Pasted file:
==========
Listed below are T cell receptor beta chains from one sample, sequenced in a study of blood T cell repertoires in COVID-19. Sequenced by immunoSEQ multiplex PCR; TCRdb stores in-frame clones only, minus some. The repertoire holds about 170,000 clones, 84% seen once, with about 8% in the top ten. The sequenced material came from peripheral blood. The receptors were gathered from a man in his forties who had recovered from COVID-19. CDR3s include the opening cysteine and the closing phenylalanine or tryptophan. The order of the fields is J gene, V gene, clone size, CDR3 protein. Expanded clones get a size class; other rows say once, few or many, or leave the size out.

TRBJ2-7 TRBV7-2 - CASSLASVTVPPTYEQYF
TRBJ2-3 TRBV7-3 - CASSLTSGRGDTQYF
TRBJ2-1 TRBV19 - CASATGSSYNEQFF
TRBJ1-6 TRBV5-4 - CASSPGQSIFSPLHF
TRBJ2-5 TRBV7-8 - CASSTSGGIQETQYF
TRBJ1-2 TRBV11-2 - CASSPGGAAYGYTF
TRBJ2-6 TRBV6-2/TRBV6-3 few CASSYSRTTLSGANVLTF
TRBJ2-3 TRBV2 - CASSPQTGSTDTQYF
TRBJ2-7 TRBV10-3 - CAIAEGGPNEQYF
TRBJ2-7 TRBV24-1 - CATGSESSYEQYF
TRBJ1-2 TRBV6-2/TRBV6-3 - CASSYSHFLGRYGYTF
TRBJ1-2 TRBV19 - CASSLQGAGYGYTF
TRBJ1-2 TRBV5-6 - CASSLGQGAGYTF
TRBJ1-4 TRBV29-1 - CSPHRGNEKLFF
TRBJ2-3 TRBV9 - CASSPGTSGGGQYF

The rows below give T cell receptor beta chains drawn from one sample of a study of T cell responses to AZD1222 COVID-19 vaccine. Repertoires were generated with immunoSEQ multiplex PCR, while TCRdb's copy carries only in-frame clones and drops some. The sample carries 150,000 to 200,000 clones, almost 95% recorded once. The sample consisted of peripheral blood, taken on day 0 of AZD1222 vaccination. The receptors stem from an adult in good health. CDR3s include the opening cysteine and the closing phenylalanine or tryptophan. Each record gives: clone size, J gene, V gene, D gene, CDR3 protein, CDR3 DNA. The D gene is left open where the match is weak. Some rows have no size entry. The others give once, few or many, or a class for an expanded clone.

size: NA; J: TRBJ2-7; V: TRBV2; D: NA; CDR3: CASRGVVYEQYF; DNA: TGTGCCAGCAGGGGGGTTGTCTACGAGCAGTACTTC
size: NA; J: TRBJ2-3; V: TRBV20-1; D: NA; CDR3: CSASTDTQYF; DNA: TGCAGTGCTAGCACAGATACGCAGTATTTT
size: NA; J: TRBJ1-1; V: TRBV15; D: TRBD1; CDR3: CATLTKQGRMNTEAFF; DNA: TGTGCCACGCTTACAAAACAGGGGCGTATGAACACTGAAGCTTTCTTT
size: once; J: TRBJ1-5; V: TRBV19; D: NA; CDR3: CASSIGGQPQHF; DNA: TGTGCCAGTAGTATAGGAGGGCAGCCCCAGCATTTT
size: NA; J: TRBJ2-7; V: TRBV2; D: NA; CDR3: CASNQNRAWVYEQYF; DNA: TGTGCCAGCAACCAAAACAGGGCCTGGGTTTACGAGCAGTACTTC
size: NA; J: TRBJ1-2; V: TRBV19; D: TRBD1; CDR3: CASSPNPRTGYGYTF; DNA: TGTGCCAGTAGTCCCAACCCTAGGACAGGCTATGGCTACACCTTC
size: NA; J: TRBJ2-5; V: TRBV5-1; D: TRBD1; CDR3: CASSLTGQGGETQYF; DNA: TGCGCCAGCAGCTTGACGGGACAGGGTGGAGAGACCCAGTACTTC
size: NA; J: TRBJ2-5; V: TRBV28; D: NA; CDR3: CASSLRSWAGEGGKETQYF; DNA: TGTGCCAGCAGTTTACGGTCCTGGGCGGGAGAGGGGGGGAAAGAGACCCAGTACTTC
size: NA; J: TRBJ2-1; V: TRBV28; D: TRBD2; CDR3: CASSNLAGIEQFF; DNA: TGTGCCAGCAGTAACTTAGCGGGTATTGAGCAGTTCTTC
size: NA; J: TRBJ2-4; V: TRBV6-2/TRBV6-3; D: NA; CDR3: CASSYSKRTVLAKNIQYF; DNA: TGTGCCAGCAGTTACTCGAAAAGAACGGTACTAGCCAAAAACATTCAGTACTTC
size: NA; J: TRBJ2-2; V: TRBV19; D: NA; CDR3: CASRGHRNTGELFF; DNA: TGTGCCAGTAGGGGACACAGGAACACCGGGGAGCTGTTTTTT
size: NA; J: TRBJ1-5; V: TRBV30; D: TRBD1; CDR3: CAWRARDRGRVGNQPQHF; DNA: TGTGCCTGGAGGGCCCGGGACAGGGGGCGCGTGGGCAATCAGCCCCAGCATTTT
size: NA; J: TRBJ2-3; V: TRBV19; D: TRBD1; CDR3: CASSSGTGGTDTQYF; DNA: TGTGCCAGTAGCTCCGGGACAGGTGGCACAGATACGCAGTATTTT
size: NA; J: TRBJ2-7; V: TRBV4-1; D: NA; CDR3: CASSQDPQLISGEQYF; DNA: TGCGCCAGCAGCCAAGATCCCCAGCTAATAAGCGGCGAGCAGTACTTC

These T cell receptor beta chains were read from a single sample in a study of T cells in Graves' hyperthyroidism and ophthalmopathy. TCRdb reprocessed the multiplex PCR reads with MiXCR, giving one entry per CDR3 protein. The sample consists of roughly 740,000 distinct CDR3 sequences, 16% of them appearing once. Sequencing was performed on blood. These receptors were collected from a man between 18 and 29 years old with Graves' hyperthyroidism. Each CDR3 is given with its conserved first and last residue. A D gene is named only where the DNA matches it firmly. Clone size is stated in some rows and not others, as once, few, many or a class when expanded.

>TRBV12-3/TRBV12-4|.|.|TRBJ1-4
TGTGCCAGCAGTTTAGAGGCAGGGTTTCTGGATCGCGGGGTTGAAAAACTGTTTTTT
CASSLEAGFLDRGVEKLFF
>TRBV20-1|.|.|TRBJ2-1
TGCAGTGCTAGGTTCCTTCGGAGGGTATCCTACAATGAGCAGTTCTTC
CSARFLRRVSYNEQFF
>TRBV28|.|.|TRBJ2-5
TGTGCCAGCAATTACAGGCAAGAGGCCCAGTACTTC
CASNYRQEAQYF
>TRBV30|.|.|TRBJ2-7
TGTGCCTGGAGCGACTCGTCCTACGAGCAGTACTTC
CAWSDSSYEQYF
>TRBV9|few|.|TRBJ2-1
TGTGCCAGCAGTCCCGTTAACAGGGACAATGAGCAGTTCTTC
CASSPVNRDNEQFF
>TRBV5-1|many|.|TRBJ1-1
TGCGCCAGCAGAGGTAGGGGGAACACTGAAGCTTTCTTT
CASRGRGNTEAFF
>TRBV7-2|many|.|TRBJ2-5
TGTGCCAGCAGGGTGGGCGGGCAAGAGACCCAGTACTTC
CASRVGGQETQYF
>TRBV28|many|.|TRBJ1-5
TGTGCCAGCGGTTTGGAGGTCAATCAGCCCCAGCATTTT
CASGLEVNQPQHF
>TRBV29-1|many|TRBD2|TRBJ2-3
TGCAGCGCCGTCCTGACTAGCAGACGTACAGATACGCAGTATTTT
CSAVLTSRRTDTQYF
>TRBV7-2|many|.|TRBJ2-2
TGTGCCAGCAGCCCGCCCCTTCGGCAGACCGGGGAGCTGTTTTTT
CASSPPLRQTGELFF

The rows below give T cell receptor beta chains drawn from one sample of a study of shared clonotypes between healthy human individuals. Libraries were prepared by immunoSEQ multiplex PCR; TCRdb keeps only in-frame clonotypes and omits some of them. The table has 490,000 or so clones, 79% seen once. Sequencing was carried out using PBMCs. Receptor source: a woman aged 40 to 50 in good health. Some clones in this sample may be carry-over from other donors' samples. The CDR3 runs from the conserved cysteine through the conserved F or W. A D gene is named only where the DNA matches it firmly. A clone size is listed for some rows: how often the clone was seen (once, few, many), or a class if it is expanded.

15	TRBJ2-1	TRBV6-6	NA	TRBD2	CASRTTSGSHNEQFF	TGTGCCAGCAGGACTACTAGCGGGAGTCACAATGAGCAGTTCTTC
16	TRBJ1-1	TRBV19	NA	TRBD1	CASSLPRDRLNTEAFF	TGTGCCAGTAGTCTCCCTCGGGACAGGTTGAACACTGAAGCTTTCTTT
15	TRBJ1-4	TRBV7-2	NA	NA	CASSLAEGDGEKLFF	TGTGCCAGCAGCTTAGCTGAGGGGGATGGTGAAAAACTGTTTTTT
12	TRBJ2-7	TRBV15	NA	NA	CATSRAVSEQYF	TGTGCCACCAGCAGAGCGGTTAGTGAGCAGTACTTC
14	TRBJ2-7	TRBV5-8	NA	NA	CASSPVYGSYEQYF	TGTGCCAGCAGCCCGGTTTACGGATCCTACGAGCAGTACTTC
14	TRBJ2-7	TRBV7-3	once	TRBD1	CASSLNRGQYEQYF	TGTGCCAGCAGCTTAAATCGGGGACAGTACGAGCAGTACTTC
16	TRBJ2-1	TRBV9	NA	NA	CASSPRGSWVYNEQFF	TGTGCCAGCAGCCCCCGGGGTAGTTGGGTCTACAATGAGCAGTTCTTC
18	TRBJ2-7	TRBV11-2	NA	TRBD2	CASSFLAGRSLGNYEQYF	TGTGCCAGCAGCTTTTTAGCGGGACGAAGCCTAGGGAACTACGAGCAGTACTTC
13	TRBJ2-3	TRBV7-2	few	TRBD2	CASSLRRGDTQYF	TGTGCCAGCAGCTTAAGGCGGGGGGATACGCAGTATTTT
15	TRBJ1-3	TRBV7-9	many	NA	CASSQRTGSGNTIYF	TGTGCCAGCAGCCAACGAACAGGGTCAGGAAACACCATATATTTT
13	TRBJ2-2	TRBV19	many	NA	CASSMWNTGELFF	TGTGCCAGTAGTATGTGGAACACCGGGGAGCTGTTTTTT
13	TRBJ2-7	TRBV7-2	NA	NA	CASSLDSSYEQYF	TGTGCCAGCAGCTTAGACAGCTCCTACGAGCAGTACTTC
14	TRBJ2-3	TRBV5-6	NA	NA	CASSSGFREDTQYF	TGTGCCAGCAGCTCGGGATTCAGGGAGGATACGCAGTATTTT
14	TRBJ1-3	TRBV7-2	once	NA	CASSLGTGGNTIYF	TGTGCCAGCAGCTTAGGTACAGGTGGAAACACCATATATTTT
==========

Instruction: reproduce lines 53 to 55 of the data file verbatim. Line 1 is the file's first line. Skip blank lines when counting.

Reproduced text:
CASRVGGQETQYF
>TRBV28|many|.|TRBJ1-5
TGTGCCAGCGGTTTGGAGGTCAATCAGCCCCAGCATTTT